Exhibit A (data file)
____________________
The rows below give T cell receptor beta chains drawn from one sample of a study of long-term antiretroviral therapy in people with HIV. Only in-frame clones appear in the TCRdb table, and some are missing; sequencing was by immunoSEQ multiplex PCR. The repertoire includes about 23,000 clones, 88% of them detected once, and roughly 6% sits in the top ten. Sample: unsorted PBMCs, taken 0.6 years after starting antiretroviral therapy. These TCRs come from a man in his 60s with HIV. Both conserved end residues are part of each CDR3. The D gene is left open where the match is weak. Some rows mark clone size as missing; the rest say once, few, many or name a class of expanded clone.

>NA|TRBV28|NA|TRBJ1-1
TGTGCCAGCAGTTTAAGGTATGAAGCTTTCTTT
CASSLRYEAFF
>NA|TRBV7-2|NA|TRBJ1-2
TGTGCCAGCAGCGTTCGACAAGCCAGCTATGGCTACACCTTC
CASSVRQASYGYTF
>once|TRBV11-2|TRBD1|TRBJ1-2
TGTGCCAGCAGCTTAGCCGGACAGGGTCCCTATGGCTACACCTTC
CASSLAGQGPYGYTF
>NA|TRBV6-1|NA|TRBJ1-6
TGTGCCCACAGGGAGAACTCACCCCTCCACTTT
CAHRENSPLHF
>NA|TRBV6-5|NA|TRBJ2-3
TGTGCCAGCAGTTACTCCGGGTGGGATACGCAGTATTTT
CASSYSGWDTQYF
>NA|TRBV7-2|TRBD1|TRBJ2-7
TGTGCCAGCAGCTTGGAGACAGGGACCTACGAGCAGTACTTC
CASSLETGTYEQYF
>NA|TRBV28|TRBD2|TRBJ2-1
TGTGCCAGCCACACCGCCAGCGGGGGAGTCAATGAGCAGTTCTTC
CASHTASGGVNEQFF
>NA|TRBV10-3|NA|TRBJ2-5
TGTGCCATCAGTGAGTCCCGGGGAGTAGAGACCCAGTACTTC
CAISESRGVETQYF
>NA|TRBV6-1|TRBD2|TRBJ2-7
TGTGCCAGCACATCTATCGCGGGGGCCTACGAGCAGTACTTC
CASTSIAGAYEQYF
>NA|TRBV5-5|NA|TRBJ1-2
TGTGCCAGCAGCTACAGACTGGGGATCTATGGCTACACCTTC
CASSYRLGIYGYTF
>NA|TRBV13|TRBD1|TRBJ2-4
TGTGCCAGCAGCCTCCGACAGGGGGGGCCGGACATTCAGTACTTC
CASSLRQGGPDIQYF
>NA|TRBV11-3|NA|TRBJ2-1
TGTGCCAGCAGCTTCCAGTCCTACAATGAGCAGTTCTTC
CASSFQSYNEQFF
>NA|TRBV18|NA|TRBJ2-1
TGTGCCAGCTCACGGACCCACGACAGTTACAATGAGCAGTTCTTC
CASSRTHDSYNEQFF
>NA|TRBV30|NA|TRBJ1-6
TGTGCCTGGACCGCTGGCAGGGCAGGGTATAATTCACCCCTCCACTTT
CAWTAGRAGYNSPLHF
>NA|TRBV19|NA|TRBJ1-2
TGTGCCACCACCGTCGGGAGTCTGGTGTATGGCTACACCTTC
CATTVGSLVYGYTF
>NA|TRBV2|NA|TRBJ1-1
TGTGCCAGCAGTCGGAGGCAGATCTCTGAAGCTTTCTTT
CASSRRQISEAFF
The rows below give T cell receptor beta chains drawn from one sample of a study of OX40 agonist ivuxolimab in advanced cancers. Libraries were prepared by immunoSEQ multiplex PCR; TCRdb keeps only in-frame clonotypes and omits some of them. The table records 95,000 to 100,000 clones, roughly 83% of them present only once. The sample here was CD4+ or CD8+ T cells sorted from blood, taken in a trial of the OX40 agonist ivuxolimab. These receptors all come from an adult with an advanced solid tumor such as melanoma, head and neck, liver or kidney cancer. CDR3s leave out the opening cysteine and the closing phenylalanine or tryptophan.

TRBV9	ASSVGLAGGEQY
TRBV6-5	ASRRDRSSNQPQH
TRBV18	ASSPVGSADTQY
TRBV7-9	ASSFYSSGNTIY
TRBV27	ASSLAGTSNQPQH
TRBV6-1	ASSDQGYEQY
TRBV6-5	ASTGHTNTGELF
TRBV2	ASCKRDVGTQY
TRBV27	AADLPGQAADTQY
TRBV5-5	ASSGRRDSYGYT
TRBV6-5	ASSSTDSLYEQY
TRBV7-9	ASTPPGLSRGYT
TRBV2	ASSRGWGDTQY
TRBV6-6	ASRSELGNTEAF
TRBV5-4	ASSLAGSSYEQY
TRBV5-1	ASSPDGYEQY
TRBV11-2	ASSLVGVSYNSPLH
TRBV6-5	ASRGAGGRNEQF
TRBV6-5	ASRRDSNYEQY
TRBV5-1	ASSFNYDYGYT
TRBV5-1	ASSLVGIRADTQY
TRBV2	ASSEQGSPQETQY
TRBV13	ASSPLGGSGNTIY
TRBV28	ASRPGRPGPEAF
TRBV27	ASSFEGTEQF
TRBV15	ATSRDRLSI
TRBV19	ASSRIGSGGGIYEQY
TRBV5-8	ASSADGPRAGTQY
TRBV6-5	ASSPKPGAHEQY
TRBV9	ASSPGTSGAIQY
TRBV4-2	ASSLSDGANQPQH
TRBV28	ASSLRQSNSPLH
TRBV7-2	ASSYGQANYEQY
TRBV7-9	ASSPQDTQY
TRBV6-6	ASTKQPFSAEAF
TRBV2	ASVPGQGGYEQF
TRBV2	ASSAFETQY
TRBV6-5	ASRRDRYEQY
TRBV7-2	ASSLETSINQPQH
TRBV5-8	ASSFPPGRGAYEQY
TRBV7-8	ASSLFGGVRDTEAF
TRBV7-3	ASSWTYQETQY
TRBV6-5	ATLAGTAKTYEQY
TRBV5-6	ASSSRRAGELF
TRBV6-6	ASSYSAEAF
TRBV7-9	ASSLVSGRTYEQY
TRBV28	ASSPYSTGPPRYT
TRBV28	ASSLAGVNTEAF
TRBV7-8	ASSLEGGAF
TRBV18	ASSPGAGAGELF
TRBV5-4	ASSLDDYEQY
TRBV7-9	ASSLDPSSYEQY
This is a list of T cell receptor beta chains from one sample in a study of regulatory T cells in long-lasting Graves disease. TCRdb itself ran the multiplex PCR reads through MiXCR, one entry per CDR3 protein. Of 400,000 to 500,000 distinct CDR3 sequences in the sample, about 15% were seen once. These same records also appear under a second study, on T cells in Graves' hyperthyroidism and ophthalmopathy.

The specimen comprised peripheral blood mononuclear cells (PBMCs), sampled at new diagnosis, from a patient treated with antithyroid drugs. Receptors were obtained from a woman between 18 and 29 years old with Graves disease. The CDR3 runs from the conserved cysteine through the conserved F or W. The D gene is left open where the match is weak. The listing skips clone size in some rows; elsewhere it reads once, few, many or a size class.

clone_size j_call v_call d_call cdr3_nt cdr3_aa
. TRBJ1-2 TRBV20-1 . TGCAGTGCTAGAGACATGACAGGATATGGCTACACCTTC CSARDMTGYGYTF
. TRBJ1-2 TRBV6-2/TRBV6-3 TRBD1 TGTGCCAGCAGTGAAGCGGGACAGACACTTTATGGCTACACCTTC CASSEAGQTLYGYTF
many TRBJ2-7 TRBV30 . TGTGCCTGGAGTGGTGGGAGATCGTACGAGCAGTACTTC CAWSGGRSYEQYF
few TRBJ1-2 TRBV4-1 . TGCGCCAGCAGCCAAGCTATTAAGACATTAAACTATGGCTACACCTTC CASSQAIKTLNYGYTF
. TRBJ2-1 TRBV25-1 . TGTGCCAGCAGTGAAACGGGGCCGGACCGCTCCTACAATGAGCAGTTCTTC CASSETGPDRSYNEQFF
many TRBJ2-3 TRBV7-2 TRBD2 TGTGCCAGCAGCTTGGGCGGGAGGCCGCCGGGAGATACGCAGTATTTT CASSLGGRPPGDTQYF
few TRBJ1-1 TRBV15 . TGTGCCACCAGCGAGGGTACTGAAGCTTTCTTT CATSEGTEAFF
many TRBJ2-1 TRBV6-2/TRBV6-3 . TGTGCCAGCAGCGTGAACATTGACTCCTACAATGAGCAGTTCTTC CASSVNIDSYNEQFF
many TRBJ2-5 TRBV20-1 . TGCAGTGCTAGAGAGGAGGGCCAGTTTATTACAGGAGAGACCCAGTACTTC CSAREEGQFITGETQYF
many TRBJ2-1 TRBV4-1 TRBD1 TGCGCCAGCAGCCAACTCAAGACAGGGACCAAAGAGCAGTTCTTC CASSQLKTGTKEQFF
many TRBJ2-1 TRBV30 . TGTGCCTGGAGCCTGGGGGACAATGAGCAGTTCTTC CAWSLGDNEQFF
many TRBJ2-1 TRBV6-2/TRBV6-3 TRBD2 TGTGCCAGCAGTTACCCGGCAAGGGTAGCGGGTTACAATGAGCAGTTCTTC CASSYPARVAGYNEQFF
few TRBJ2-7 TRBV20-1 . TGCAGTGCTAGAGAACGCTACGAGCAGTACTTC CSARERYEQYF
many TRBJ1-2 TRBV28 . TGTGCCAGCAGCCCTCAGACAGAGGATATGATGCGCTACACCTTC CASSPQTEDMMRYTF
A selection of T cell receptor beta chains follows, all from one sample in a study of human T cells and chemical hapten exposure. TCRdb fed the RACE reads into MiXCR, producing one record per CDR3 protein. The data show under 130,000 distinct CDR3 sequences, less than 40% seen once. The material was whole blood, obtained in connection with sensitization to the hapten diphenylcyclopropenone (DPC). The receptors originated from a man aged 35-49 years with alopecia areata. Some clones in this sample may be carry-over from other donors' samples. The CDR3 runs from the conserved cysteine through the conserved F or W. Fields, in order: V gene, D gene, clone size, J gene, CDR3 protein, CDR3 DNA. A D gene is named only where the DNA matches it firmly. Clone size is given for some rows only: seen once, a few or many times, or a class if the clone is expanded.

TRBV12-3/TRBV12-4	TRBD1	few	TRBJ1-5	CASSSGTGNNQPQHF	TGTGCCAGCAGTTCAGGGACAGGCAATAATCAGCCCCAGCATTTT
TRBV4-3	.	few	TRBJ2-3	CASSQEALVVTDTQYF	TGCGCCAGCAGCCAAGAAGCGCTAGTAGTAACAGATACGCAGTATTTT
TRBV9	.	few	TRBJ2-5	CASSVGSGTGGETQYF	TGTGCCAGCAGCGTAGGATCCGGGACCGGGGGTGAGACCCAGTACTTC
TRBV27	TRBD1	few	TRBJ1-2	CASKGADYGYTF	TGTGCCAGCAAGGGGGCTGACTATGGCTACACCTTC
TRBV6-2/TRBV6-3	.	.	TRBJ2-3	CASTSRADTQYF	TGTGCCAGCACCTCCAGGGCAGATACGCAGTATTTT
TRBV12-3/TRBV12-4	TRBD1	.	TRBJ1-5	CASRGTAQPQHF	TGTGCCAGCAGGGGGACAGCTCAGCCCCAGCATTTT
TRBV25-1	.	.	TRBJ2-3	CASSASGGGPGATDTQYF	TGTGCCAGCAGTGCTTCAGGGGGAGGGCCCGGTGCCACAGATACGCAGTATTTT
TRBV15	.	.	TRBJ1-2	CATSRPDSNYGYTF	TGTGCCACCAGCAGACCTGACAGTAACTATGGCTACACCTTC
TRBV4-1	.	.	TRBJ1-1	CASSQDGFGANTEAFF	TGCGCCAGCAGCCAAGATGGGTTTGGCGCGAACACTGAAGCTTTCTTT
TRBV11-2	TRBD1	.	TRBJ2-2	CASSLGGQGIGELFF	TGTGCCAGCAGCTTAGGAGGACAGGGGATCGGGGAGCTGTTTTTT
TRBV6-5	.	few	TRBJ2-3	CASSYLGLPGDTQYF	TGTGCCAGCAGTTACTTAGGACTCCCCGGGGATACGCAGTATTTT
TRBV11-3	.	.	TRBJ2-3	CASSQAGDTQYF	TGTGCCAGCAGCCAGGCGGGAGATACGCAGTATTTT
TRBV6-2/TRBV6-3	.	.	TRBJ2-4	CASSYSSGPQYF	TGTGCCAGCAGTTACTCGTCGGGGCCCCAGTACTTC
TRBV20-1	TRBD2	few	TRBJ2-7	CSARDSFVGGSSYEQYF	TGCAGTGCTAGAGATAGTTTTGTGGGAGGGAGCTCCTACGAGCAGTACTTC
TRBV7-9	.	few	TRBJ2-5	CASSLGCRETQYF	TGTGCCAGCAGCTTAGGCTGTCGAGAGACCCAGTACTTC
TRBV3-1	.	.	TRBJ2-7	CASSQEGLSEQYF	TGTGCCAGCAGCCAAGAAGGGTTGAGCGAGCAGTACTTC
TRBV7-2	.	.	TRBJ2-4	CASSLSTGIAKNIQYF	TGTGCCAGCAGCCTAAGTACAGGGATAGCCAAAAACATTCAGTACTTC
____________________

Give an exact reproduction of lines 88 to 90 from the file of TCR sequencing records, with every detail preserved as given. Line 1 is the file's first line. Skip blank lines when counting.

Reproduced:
TRBV6-5	ASRRDRYEQY
TRBV7-2	ASSLETSINQPQH
TRBV5-8	ASSFPPGRGAYEQY